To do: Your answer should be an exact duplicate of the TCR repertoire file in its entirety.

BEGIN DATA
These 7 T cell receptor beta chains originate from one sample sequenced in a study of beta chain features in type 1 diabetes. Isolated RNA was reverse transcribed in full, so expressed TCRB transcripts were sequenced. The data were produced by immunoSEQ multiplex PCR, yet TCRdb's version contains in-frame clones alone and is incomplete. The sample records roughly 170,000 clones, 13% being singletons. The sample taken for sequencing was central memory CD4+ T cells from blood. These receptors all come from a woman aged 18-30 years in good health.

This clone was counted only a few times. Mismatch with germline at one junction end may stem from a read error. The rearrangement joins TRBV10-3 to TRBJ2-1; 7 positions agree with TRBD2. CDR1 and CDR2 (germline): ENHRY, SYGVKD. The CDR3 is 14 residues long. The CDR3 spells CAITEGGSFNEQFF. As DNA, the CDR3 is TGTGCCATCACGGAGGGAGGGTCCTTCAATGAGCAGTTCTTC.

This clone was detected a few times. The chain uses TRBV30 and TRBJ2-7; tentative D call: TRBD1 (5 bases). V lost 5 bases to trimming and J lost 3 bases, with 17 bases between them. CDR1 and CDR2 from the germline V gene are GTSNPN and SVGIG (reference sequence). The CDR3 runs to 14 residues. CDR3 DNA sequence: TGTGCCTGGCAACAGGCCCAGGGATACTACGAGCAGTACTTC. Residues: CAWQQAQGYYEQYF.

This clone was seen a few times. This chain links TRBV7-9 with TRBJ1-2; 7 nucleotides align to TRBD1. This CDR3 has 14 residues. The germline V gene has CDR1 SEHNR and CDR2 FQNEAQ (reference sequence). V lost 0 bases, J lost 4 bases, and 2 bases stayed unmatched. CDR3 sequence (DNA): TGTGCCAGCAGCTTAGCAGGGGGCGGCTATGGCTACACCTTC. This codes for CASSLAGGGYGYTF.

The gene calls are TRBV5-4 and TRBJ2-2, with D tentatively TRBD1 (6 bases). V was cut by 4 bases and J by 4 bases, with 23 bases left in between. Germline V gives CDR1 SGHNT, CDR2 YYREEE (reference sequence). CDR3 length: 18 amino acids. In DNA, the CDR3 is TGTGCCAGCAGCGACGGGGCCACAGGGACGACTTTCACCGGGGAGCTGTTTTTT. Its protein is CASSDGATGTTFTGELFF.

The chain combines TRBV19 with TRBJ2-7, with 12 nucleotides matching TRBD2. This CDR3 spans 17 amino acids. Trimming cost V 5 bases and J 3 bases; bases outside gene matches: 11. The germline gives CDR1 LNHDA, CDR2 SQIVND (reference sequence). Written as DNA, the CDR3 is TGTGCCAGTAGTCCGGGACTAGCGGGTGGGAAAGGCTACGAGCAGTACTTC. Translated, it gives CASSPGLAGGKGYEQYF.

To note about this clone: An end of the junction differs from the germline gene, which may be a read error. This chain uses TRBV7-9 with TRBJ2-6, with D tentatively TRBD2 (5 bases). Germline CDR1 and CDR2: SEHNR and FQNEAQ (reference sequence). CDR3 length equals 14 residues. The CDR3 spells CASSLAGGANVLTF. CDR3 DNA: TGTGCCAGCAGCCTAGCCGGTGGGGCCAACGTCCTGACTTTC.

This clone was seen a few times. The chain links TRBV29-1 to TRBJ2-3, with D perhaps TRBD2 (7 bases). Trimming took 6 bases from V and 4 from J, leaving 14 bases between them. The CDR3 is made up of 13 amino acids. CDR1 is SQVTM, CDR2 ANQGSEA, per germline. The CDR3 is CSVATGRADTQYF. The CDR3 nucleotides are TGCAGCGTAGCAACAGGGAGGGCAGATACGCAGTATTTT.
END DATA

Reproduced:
These 7 T cell receptor beta chains originate from one sample sequenced in a study of beta chain features in type 1 diabetes. Isolated RNA was reverse transcribed in full, so expressed TCRB transcripts were sequenced. The data were produced by immunoSEQ multiplex PCR, yet TCRdb's version contains in-frame clones alone and is incomplete. The sample records roughly 170,000 clones, 13% being singletons. The sample taken for sequencing was central memory CD4+ T cells from blood. These receptors all come from a woman aged 18-30 years in good health.

This clone was counted only a few times. Mismatch with germline at one junction end may stem from a read error. The rearrangement joins TRBV10-3 to TRBJ2-1; 7 positions agree with TRBD2. CDR1 and CDR2 (germline): ENHRY, SYGVKD. The CDR3 is 14 residues long. The CDR3 spells CAITEGGSFNEQFF. As DNA, the CDR3 is TGTGCCATCACGGAGGGAGGGTCCTTCAATGAGCAGTTCTTC.

This clone was detected a few times. The chain uses TRBV30 and TRBJ2-7; tentative D call: TRBD1 (5 bases). V lost 5 bases to trimming and J lost 3 bases, with 17 bases between them. CDR1 and CDR2 from the germline V gene are GTSNPN and SVGIG (reference sequence). The CDR3 runs to 14 residues. CDR3 DNA sequence: TGTGCCTGGCAACAGGCCCAGGGATACTACGAGCAGTACTTC. Residues: CAWQQAQGYYEQYF.

This clone was seen a few times. This chain links TRBV7-9 with TRBJ1-2; 7 nucleotides align to TRBD1. This CDR3 has 14 residues. The germline V gene has CDR1 SEHNR and CDR2 FQNEAQ (reference sequence). V lost 0 bases, J lost 4 bases, and 2 bases stayed unmatched. CDR3 sequence (DNA): TGTGCCAGCAGCTTAGCAGGGGGCGGCTATGGCTACACCTTC. This codes for CASSLAGGGYGYTF.

The gene calls are TRBV5-4 and TRBJ2-2, with D tentatively TRBD1 (6 bases). V was cut by 4 bases and J by 4 bases, with 23 bases left in between. Germline V gives CDR1 SGHNT, CDR2 YYREEE (reference sequence). CDR3 length: 18 amino acids. In DNA, the CDR3 is TGTGCCAGCAGCGACGGGGCCACAGGGACGACTTTCACCGGGGAGCTGTTTTTT. Its protein is CASSDGATGTTFTGELFF.

The chain combines TRBV19 with TRBJ2-7, with 12 nucleotides matching TRBD2. This CDR3 spans 17 amino acids. Trimming cost V 5 bases and J 3 bases; bases outside gene matches: 11. The germline gives CDR1 LNHDA, CDR2 SQIVND (reference sequence). Written as DNA, the CDR3 is TGTGCCAGTAGTCCGGGACTAGCGGGTGGGAAAGGCTACGAGCAGTACTTC. Translated, it gives CASSPGLAGGKGYEQYF.

To note about this clone: An end of the junction differs from the germline gene, which may be a read error. This chain uses TRBV7-9 with TRBJ2-6, with D tentatively TRBD2 (5 bases). Germline CDR1 and CDR2: SEHNR and FQNEAQ (reference sequence). CDR3 length equals 14 residues. The CDR3 spells CASSLAGGANVLTF. CDR3 DNA: TGTGCCAGCAGCCTAGCCGGTGGGGCCAACGTCCTGACTTTC.

This clone was seen a few times. The chain links TRBV29-1 to TRBJ2-3, with D perhaps TRBD2 (7 bases). Trimming took 6 bases from V and 4 from J, leaving 14 bases between them. The CDR3 is made up of 13 amino acids. CDR1 is SQVTM, CDR2 ANQGSEA, per germline. The CDR3 is CSVATGRADTQYF. The CDR3 nucleotides are TGCAGCGTAGCAACAGGGAGGGCAGATACGCAGTATTTT.